Behind the Lens: Photographing the President in 50 Countries

Today, President Obama visits Kenya — the 50th country he has visited during his Administration. It’s also my 50th country traveling with the President.

To mark the occasion, as I did when the President visited his 50th state, I chose one photograph from each country that we’ve visited.

Traveling abroad with the President is very different.

Often times, I am at the mercy of the host country for access. Some countries are more accommodating to me than others. I am lucky to have counterpart official photographers in many countries who are extremely helpful to me in this regard. I of course try to return the help to them when they visit the White House with their head of state.

We’re also rarely in any one country for more than a couple of days, which gives us only a partial glimpse of each place. And because of security, the sites we are able to visit are often limited too.

All that said, we’ve had the incredible opportunity to visit the Pyramids in Egypt, Stonehenge in the United Kingdom, the Great Wall in China, Petra in Jordan, and the Shwedagon Pagoda in Myanmar (Burma). (So I really shouldn’t complain too much.)

I hope you enjoy this gallery. And stay tuned — we’ll be adding a photograph from Kenya and additionally, Ethiopia, following his visit next week.

Afghanistan, 2012

Boarding Air Force One at Bagram Air Field, Afghanistan, May 1, 2012. (Official White House Photo by Pete Souza)

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On the Other Side of the Camp

June marks Immigrant Heritage Month -- and people across the country are sharing their American stories. Whether you've recently embarked on your first day as an American or want to share how your ancestors came to arrive here, we want to hear from you. Add your voice to the conversation today.

I was born in Somalia, but mostly what I remember are flashes of a carefree child, happily unaware of the world beyond the Utanga Refugee Camp in Kenya. About half a mile from our UNHCR-issued blue tent was the fence that surrounded the camp. Beyond the fence was an endless blue horizon of ocean. And if you stood close enough, on the slight precipice before the fence, you could see where the beach welcomed the waves — its sand, sometimes clear and brightly glistening; other times, dark and dusky, casting sad grayish hues. It felt abandoned and desolate. I never saw any people down there. But sometimes I would catch the sight of boats with colorful sails drifting over the waves.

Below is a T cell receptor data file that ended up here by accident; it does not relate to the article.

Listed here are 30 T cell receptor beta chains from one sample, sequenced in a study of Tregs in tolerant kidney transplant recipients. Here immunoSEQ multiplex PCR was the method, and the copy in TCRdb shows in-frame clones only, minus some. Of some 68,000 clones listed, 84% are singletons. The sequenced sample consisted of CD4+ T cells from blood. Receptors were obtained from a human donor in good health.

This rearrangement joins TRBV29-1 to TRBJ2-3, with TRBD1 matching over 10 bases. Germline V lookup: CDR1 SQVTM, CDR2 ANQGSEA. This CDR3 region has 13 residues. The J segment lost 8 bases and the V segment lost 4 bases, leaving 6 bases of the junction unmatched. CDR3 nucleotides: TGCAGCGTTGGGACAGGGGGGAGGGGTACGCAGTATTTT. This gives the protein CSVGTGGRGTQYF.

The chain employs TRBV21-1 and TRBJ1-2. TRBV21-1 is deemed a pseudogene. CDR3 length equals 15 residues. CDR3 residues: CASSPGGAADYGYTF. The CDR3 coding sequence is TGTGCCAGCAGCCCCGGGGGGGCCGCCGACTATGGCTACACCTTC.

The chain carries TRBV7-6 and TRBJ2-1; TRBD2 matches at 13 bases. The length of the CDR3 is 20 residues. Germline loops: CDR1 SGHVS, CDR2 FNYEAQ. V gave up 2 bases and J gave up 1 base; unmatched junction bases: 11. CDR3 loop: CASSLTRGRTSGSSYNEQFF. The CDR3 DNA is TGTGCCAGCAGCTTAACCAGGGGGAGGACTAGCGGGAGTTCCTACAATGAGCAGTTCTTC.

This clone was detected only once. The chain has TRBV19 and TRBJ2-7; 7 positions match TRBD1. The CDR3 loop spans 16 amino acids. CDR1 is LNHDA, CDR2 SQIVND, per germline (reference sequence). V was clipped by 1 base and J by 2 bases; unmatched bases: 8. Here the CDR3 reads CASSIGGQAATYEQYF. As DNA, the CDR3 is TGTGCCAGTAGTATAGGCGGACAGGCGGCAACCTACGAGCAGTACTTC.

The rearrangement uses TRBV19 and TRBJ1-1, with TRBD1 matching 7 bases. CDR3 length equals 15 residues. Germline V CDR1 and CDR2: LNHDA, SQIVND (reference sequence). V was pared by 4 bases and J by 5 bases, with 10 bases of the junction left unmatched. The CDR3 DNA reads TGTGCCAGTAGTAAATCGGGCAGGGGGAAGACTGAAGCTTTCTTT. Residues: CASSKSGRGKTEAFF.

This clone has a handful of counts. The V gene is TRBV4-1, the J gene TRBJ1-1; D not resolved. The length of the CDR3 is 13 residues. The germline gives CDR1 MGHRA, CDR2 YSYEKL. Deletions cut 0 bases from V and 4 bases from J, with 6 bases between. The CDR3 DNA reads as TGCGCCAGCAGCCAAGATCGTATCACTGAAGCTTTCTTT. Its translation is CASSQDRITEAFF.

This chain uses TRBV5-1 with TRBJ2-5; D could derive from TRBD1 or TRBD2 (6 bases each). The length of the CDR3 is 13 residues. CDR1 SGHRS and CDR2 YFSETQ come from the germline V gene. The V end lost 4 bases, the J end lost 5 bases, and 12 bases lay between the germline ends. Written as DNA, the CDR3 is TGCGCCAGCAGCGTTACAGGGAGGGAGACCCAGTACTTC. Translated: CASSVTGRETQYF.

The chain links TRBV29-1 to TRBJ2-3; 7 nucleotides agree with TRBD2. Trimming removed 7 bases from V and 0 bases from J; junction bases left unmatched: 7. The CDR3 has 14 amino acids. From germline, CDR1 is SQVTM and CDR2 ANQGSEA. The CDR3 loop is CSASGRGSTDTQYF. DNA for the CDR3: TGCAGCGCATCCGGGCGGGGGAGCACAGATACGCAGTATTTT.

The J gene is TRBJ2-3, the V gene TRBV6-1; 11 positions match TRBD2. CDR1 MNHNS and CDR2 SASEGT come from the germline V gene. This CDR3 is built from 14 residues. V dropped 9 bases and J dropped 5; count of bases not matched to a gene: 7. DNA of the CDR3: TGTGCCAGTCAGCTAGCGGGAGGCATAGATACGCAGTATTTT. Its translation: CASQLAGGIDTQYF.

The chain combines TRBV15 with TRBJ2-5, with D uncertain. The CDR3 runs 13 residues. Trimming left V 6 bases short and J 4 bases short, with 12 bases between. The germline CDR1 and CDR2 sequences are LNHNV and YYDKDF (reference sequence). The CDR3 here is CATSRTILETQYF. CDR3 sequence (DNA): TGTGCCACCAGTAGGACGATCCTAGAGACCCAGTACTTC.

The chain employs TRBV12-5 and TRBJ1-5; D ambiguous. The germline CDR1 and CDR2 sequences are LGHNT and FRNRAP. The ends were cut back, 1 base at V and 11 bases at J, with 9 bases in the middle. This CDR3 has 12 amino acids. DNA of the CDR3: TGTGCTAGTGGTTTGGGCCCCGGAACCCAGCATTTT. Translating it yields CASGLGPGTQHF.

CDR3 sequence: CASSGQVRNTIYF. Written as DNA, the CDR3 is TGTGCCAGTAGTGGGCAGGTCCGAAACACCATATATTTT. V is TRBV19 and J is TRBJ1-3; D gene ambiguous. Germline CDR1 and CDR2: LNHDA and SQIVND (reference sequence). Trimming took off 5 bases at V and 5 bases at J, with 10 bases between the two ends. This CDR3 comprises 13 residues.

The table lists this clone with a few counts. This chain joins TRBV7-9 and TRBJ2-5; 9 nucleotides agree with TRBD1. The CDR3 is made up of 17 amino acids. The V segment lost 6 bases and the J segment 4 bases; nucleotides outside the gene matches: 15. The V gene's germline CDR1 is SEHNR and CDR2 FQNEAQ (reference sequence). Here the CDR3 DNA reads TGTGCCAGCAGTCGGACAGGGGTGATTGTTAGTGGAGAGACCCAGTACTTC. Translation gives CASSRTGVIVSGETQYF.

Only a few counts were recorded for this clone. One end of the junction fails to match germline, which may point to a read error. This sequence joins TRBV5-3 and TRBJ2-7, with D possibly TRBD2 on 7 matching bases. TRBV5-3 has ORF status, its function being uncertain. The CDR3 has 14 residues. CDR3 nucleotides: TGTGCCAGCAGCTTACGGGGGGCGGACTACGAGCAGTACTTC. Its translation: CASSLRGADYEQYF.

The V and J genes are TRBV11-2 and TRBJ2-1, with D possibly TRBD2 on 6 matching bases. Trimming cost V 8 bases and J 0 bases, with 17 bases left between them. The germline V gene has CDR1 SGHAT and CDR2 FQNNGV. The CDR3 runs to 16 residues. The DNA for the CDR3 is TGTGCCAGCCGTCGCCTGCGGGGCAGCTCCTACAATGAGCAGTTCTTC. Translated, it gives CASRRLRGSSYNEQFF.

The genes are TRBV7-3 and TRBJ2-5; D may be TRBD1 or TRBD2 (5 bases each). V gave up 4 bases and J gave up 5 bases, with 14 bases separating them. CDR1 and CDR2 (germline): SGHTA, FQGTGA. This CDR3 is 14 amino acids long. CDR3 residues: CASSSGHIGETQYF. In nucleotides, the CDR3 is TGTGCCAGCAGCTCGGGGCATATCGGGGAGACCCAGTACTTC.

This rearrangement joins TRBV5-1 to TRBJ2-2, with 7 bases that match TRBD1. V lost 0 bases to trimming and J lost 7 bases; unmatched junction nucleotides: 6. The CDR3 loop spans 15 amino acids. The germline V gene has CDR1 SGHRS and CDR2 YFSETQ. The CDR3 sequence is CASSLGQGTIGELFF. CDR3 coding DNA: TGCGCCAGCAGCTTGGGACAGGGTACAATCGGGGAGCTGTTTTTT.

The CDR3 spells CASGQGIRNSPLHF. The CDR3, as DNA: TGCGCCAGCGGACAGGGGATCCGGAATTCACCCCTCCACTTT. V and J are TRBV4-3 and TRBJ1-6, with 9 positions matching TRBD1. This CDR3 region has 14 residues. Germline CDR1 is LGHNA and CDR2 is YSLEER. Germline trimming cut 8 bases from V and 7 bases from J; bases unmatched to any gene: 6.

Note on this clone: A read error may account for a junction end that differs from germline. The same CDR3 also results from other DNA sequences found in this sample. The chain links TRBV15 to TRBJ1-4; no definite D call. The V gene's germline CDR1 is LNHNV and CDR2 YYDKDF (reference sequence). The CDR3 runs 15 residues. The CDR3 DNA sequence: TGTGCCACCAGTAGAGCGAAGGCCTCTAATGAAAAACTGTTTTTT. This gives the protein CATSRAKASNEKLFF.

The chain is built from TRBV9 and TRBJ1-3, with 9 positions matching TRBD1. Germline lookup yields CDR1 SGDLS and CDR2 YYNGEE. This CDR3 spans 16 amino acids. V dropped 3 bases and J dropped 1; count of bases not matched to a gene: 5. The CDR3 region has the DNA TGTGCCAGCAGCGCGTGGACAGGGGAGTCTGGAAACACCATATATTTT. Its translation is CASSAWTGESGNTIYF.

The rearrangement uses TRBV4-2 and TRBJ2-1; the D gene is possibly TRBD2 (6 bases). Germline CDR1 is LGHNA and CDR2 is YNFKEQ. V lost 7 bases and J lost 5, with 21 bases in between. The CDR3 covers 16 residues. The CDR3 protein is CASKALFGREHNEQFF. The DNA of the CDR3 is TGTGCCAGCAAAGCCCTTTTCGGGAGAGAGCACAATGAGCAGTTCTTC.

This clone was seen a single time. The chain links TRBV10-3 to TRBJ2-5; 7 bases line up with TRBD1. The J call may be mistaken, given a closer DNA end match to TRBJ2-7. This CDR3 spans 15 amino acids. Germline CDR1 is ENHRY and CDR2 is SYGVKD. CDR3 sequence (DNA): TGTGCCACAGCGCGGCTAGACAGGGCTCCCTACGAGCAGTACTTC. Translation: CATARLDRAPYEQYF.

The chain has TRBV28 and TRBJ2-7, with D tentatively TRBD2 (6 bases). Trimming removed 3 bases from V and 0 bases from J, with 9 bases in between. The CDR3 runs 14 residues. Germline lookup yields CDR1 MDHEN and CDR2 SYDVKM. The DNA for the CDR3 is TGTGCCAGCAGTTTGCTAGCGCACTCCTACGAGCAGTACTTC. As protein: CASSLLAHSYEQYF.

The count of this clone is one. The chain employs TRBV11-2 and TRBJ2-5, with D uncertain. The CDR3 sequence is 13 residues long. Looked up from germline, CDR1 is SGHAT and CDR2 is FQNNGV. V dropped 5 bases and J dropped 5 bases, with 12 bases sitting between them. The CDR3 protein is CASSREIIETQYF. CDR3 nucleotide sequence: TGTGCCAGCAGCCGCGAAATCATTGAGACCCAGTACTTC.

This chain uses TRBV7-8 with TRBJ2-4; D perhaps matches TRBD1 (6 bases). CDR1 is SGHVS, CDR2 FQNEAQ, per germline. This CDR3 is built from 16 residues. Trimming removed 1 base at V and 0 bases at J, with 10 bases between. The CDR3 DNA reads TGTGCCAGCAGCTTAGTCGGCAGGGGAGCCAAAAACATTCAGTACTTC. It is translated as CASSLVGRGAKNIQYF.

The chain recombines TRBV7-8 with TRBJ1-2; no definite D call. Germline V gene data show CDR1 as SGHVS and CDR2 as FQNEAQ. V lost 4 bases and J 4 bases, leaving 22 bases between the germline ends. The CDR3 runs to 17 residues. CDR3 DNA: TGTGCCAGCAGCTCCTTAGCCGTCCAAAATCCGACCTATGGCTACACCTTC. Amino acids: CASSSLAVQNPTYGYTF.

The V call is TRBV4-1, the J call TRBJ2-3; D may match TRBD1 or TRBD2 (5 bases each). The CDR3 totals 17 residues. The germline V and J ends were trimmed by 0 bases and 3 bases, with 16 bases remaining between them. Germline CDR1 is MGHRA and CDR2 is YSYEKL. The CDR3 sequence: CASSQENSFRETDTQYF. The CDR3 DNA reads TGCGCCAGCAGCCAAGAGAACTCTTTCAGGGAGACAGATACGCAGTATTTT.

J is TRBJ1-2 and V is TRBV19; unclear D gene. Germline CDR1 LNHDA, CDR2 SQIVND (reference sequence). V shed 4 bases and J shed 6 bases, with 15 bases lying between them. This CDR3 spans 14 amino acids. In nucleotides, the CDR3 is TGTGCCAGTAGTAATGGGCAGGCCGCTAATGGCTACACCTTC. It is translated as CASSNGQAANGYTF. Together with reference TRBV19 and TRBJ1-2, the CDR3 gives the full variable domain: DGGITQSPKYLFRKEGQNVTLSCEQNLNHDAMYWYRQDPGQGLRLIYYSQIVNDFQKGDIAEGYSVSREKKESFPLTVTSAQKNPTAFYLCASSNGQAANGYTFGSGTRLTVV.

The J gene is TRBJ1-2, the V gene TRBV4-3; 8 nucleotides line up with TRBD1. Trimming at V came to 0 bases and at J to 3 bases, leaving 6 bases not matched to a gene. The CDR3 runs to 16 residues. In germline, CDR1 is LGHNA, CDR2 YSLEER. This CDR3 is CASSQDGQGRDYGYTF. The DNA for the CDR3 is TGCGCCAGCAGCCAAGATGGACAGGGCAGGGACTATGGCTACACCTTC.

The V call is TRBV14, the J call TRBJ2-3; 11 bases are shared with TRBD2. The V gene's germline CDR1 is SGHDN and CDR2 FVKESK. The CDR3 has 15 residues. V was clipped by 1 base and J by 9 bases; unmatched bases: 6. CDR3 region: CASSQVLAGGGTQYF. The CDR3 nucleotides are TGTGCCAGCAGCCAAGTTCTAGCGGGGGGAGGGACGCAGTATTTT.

Most of the other children congregated over at the dumpsites and water wells, fashioning toys out of trash and rocks. I kept to myself, a quiet but curious observer exploring the neighborhoods within the camp. I would often come home well past sundown, only to be rightfully scolded by a concerned parent. But those daily, miles-long excursions only left me hungry for more.

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58 Million Have Right to Education: How do we deliver?

The United States and its allies must understand the critical nature of education in the developing world. In their acts of barbarity, terrorist organizations like Boko Haram have revealed the weakness at the heart of their ideology. Their belief structure is a house of cards which can only stand on a foundation of ignorance.

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What We Are Reading…July 21, 2014

What We Are Reading West still struggles to cut feared bomb risk in Iran nuclear talks Fredrik Dahl and Louis Charbonneau / Reuters Major powers appear to have made only limited headway in making sure Iran will not be able to build an atomic bomb any time soon, underlining the uphill task they face after […]

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What We Are Reading

ASP ICYMI - Turkey should close border to ISIS, UN climate talks in deadlock, Russia halts gas supplies to Ukraine, US open to working with Iran to combat ISIS, China pursues nuclear fusion, dozens killed in Nairobi, Kenya, religious riots in Sri Lanka, Pakistan fights militants in Waziristan

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Terrorist Campaign Strikes Mombasa as Somali Conflict Spreads South

A new piece for an outlet I have not contributed to in a while, Jamestown’s Terrorism Monitor, this time looking at the brewing trouble there has been in Mombasa, Kenya and more generally the spread of Shabaab from Somalia into that country. The initial nub of this came from looking more at the cases of […] Read more »

The Westgate Nairobi Attack: A Sign of the Diversified Threat from Al-Qa’ida

My contribution about the Westgate attack for my home institution RUSI. Tries to put the incident within the bigger context of trends we are seeing within al Qaeda and terrorism internationally. I did quite a bit of media around the Nairobi attack, a lot of questions about the mythical ‘White Widow’ Samantha Lewthwaite: the New […] Read more »